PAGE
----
Some physicists believe there are an infinite number of parallel universes. In one of those, the world is exactly as we know it, except your parents never meet and so you aren’t born. Since there are an infinite number of such universes, every possible combination is out there somewhere.
My novel, The Madman Theory, describes another of those worlds. This one is just like our own up to the moment of the 1960 election. In our world, John F. Kennedy, wins the presidential election. In The Madman Theory, he loses.
Why does this matter? Because in our universe, Kennedy literally saved the world from nuclear destruction. Two yeas after he was elected, the U.S. discovered that our enemy, the Soviet Union, was building a secret nuclear missile base in Cuba, just 90 miles from Florida. It was touch and go for a while, but in the end Kennedy managed to resolve the Cuban Missile Crisis peacefully.
But what if Kennedy had lost the election, as he very nearly did?
Then Nixon would have been president at the most dangerous moment in the world’s history.
Would Nixon have been able to end the Cuban Missile Crisis peacefully, as Kennedy did?
The Madman Theory is a novel, but it tells a super realistic story about what would have happened during the Missile Crisis, had Kennedy lost in ’60.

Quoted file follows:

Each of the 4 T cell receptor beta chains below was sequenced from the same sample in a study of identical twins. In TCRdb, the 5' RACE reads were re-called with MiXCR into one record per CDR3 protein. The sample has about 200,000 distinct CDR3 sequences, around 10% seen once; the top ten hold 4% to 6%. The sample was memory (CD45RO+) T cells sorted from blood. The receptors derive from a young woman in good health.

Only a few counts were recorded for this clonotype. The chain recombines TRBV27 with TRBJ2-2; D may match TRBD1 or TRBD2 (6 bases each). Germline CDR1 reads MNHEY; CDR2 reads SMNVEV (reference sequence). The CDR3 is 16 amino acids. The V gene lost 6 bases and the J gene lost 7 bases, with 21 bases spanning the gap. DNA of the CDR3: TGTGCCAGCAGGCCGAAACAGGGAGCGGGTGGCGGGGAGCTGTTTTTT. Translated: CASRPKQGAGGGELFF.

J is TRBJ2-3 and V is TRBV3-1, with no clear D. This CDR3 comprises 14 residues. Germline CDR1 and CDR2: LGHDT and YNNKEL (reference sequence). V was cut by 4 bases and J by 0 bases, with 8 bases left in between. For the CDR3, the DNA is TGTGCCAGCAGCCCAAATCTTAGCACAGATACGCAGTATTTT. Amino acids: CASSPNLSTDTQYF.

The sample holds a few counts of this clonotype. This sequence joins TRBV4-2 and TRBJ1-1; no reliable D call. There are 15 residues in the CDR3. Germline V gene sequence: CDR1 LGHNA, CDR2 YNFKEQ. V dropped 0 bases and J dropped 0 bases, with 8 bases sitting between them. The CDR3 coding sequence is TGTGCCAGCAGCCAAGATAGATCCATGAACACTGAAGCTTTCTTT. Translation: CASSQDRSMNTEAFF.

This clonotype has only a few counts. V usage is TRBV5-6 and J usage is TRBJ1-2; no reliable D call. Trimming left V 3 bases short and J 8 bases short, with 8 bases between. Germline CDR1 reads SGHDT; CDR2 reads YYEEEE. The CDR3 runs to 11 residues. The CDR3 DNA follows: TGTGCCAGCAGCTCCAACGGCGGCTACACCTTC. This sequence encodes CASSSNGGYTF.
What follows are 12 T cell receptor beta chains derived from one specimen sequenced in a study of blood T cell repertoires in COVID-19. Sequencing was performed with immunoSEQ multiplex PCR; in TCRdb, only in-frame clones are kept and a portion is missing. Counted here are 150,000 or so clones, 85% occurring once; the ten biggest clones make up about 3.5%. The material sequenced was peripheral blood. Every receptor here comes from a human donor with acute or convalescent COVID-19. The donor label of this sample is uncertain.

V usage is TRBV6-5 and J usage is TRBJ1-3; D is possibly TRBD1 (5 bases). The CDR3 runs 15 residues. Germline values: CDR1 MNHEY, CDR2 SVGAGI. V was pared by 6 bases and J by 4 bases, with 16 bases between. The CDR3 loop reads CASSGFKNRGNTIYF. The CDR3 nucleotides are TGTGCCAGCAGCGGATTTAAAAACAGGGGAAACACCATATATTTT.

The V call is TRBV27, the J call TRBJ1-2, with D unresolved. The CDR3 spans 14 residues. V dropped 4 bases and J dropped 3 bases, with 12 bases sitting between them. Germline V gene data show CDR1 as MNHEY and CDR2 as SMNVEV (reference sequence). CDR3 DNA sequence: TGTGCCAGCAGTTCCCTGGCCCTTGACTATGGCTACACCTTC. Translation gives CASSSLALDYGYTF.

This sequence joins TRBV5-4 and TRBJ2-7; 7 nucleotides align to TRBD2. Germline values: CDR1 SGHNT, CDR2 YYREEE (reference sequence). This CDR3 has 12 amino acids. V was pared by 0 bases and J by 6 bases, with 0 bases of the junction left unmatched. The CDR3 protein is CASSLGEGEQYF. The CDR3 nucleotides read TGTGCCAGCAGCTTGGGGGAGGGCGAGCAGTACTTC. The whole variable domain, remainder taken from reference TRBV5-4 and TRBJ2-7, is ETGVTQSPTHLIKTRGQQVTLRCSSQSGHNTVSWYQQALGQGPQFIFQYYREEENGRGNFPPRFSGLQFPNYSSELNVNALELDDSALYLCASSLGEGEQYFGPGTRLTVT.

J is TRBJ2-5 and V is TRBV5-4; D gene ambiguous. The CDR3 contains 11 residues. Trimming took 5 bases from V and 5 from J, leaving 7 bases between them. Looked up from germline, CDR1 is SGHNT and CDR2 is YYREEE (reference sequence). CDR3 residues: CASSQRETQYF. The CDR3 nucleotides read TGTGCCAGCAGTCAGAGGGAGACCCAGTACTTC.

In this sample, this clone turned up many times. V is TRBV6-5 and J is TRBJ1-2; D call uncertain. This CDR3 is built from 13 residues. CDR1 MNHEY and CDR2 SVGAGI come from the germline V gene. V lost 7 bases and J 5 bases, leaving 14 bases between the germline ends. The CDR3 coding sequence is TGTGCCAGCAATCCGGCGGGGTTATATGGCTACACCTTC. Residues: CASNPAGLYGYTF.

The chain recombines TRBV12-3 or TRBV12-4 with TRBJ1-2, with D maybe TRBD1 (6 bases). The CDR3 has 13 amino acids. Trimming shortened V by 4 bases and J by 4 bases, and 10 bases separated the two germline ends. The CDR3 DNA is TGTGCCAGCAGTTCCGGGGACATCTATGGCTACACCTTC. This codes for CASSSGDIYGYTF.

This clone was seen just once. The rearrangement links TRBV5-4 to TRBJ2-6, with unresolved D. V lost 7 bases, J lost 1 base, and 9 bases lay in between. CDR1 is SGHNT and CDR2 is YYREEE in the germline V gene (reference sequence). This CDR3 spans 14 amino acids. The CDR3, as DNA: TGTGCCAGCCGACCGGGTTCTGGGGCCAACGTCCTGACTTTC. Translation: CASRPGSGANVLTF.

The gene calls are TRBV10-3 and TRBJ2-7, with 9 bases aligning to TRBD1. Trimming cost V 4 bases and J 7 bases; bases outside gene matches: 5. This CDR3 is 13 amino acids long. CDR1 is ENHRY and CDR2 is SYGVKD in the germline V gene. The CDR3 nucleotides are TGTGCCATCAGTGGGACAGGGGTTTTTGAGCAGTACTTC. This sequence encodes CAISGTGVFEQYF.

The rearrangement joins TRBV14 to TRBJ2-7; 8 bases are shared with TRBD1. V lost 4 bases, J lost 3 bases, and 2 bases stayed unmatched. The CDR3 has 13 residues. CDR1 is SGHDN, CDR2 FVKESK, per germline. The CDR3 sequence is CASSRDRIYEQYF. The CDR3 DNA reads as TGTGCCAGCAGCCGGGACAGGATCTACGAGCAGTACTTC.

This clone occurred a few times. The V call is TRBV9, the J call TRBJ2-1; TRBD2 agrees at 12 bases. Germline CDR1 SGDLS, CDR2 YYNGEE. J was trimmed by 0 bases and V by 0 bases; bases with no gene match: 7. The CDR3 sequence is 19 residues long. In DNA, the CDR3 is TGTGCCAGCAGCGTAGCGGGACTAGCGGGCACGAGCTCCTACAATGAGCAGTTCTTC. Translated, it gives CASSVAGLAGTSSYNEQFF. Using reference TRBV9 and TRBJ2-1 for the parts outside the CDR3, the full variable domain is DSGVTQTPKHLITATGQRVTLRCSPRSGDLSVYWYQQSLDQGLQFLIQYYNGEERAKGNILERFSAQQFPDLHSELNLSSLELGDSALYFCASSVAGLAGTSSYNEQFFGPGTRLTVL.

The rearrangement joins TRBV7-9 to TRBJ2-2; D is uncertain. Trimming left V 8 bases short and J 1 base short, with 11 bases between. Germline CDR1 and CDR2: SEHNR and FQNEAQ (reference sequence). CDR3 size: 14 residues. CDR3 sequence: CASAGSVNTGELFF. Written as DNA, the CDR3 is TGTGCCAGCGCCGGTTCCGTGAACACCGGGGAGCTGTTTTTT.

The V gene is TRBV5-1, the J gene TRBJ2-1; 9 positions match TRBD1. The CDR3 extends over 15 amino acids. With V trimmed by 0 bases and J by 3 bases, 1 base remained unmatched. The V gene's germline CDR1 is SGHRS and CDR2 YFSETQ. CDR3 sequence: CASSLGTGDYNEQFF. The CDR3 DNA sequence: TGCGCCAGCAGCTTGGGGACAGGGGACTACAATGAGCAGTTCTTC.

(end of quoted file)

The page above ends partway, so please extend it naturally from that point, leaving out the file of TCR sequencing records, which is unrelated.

Would you be alive? Read The Madman Theory and find out.
It is 1962 and there are children at play in the White House for the first time since the presidency of William Howard Taft.
Richard Nixon, the vigorous 49-year-old president, has been in office less than two years, having won election by a razor-thin margin over Senator John Kennedy.
In Moscow, the wildly unpredictable Nikita Khrushchev is looking forward to visiting his cherished revolutionary leader, Fidel Castro. Just 90 miles from American shores, Khrushchev will announce an audacious and dangerous nuclear stunt to abruptly shift the balance of power—a secretly-built network of missiles across Cuba that put American cities in the atomic crosshairs.
But President Nixon has his own announcement planned. A U.S. spy plane has discovered the missiles being set up in Cuba and Nixon will soon address the nation to announce his response.
Meanwhile, First Lady Pat Nixon is in California to look at a San Clemente house the first couple may purchase. Seeing shoppers crowd around a store-window television, Pat gets her first inkling of trouble. Dick has always insisted she not listen to the news and she is happy, for now, to return to her correspondence.
In the coming days, the confrontation between the U.S. and its nuclear foe will escalate. The president will weigh his determination to overthrow Castro against the risk of all-out war as Pat struggles to reconcile her estrangement from the man who thrust her into a public life she despises with her sense of a wife’s proper role.
Read more about The Madman Theory at http://www.themadmantheory.com/